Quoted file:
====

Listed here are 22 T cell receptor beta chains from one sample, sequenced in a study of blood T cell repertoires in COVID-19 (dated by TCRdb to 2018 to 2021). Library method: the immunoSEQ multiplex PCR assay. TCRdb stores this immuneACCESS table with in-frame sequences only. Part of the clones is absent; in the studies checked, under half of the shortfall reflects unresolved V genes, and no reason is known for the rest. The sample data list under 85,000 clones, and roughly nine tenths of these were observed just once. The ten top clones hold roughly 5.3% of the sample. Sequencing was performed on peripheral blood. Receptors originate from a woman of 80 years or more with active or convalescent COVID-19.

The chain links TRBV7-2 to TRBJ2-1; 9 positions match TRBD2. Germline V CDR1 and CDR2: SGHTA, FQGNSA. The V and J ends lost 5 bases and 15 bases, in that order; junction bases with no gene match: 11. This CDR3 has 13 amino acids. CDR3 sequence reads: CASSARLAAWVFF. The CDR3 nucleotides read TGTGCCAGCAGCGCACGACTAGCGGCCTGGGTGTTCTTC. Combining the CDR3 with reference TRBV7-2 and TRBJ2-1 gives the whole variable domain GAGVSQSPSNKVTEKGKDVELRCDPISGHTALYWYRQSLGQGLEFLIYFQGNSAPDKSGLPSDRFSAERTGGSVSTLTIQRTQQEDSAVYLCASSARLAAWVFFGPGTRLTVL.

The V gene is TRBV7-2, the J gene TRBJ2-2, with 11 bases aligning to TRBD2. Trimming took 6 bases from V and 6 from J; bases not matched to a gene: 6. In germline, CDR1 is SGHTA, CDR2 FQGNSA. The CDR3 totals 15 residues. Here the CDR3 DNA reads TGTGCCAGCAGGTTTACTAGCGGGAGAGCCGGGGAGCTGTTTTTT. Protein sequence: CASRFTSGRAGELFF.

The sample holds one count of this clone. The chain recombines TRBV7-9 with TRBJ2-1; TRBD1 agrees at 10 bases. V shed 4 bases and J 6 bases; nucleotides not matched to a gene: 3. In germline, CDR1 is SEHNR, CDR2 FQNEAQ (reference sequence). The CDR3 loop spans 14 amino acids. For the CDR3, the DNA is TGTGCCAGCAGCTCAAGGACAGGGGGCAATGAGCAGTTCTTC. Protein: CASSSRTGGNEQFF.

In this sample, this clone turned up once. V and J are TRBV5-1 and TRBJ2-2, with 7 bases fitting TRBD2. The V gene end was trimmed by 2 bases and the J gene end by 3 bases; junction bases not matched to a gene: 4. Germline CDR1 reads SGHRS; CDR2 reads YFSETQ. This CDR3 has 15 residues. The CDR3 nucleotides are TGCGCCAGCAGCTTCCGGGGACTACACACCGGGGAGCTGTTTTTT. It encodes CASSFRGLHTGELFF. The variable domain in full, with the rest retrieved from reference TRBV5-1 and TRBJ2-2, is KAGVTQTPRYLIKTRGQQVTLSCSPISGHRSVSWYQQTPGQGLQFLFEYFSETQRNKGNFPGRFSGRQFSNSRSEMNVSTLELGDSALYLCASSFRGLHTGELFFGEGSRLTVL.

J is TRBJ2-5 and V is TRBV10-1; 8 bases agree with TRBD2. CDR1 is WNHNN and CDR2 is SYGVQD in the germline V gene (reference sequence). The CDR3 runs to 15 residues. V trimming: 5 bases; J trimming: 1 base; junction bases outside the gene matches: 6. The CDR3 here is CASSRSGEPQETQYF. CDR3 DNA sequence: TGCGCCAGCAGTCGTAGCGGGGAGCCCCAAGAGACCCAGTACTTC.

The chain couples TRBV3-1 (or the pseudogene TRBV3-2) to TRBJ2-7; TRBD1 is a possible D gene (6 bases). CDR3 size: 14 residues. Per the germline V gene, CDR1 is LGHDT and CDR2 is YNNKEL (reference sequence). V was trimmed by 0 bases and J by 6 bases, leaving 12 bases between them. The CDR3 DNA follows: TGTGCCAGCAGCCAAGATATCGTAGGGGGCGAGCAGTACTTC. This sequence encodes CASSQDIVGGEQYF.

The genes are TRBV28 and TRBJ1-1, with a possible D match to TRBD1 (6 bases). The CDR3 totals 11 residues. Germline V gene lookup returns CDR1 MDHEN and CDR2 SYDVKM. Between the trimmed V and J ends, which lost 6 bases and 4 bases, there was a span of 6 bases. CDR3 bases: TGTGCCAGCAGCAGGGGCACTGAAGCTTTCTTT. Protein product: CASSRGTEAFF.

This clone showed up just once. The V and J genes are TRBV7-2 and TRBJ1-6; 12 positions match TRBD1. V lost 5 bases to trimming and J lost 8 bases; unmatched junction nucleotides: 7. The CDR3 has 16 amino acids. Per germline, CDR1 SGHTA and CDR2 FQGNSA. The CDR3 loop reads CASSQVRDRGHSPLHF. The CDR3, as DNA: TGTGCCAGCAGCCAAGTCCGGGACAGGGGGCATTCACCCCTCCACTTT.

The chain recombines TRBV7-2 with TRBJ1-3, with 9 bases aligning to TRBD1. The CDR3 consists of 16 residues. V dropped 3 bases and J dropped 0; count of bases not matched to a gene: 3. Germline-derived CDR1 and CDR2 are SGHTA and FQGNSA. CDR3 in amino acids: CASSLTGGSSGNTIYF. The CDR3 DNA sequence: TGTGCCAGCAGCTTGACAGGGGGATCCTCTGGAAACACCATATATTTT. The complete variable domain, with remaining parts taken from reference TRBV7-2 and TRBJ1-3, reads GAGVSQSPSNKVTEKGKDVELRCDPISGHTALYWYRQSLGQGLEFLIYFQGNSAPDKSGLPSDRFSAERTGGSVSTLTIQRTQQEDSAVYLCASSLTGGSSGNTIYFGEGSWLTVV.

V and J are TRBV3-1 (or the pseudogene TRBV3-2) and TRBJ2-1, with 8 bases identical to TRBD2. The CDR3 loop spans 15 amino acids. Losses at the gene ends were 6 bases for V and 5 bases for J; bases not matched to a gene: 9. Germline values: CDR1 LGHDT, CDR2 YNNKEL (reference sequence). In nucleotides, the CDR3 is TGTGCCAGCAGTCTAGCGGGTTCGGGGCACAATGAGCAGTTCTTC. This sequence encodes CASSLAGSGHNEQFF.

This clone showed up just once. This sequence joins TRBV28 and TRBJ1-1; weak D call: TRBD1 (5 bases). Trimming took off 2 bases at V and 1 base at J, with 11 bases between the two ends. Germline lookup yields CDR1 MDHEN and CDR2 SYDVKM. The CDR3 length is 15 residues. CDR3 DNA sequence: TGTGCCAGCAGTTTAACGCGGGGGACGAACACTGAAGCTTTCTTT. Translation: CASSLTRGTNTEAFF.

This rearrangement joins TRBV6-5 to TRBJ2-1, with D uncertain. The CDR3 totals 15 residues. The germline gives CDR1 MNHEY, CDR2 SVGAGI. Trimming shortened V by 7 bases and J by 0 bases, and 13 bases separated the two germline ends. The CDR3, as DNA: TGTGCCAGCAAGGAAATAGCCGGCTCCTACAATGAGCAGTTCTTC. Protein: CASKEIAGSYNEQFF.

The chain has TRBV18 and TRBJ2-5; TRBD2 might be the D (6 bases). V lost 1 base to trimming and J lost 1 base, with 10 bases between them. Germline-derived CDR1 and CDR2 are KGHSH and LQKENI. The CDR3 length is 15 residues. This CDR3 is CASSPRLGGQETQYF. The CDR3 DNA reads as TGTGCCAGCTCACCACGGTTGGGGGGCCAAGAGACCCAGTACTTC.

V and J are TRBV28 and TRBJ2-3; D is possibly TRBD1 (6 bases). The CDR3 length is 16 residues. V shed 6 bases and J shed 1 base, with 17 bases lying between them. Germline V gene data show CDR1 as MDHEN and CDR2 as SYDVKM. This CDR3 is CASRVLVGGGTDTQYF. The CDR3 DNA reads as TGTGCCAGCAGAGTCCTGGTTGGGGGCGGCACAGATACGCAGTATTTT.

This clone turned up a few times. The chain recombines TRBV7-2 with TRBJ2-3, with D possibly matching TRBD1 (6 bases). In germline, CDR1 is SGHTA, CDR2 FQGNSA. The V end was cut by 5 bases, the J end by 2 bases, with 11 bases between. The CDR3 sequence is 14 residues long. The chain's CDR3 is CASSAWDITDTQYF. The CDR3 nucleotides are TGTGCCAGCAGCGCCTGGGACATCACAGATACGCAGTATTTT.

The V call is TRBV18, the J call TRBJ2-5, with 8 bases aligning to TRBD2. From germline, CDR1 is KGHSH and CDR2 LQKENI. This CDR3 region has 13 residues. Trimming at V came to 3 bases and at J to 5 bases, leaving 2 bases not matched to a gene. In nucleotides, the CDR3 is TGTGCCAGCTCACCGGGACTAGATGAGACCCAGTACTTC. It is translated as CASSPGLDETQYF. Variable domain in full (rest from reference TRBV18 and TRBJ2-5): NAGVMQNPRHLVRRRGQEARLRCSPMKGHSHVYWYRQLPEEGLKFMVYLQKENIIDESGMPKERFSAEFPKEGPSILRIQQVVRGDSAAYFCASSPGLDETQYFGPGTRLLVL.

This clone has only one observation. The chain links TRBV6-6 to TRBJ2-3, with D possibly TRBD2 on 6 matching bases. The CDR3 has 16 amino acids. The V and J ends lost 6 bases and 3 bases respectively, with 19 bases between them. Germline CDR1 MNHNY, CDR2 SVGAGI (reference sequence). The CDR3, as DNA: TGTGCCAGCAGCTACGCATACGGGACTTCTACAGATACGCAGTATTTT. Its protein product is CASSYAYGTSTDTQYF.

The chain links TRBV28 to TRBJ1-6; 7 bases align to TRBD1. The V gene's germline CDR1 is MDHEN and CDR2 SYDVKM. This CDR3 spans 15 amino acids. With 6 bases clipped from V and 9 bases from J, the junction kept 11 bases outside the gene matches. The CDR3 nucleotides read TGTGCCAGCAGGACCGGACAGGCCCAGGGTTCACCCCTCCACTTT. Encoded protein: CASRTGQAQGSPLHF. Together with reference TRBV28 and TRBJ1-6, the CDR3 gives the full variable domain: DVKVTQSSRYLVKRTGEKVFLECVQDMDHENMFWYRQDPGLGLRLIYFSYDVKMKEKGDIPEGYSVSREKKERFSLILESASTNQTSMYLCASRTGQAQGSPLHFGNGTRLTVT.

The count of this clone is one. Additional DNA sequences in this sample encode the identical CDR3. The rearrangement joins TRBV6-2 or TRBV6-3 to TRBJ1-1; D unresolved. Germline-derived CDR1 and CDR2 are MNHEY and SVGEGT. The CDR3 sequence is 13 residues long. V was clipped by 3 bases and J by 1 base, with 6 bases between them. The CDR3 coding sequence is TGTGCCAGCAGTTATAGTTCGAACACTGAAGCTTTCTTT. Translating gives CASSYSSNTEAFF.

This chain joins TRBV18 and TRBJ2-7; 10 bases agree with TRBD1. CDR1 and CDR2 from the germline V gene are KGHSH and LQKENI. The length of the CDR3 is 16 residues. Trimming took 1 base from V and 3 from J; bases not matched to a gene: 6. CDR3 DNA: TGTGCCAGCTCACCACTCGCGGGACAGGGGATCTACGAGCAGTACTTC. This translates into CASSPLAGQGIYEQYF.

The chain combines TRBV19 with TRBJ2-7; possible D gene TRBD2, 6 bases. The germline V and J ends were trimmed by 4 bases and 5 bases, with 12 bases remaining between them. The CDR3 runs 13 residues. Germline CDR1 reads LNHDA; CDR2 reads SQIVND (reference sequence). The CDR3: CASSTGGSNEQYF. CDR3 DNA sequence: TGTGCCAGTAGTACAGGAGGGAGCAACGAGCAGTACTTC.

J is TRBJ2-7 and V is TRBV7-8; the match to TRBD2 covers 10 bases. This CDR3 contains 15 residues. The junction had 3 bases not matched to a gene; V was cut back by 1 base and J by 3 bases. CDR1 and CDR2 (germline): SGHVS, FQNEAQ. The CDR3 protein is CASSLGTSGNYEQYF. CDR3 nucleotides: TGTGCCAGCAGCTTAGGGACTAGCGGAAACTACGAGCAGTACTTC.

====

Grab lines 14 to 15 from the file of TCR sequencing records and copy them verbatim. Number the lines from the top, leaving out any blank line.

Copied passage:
The chain has TRBV18 and TRBJ2-5; TRBD2 might be the D (6 bases). V lost 1 base to trimming and J lost 1 base, with 10 bases between them. Germline-derived CDR1 and CDR2 are KGHSH and LQKENI. The CDR3 length is 15 residues. This CDR3 is CASSPRLGGQETQYF. The CDR3 DNA reads as TGTGCCAGCTCACCACGGTTGGGGGGCCAAGAGACCCAGTACTTC.

V and J are TRBV28 and TRBJ2-3; D is possibly TRBD1 (6 bases). The CDR3 length is 16 residues. V shed 6 bases and J shed 1 base, with 17 bases lying between them. Germline V gene data show CDR1 as MDHEN and CDR2 as SYDVKM. This CDR3 is CASRVLVGGGTDTQYF. The CDR3 DNA reads as TGTGCCAGCAGAGTCCTGGTTGGGGGCGGCACAGATACGCAGTATTTT.